This provides as good a definition as any of the state in a socialist society. It is not the overarching state, but the enabling state, helping the individual to get on in life, to be creative and fulfilled, but with the maximum of efficiency and minimum of interference.

The mortal danger for Labour in 2010, of which Ed Miliband seems well aware, was that it looked like the party of higher taxes, bigger debts and profligate spending, without winning, or attempting to win, the arguments about why public spending was a good idea. It ended up defending big-budget regional development agencies and quangos, without explaining why.

On this terrain, Labour cannot win popular support, because the British are not natural supporters of a large state. The scale of the cuts being enacted, and the types of body being targeted, by the government suggests that there is hidden ideological wiring running through it. Conservatives favour a small state, lower taxes and fewer government schemes. So do some of the classical liberals within the Liberal Democrats. The talk of a ‘Big Society’ is providing the Tories with cover for an agenda of which Margaret Thatcher would approve. But Labour must not dismiss the ‘Big Society’ out of hand. It should support initiatives which give the citizen real power and control.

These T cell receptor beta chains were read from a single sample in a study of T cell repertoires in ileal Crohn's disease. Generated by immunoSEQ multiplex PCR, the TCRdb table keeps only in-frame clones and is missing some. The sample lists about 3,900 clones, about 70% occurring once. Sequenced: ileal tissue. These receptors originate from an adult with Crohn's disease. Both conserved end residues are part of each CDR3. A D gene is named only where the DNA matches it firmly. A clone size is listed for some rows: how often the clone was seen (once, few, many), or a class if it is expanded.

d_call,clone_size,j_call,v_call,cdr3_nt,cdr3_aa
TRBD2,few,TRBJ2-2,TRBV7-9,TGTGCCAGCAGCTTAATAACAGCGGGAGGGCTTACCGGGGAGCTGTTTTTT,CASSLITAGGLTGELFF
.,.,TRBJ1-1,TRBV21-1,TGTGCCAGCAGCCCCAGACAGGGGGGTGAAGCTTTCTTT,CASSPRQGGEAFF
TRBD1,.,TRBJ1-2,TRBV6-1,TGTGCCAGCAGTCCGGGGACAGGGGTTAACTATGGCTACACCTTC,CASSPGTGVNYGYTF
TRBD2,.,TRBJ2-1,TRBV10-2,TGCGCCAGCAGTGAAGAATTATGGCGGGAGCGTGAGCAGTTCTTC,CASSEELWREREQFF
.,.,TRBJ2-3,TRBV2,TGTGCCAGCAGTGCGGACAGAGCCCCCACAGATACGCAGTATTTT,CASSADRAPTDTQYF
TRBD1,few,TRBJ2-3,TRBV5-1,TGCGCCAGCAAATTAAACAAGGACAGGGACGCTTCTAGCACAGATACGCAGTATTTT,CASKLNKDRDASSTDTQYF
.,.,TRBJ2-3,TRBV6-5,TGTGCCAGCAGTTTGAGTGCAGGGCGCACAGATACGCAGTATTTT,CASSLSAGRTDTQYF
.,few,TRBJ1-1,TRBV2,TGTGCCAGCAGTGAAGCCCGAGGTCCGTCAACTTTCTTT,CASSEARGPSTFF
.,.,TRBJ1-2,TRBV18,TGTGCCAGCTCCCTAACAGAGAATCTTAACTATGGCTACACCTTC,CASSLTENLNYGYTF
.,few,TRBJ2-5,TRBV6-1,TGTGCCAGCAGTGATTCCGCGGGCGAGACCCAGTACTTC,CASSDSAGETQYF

Labour must make a different kind of argument about the state: for a state which may be smaller, but which is fully democratic, decentralised and egalitarian, and which enables the individual to prosper. Labour must kill off any lingering attachment to the central state as the primary means for social progress. It may be a hard habit to kick, but whatever the great questions of the age, state socialism is not going to be the answer.

Paul Richards is a former Chair of the Fabian Society. His latest book Labour’s Revival, on which this essay is based, published by Biteback, is out now.

9 comments:

Guido Fawkes said...

Paul, you are in the wrong party, Labour is led by a socialist. Think you should be in the Cooperative Party.

M said...

Paul,

Interesting article.

As you note Blair tried to push some of this stuff through: academies; foundation trusts etc..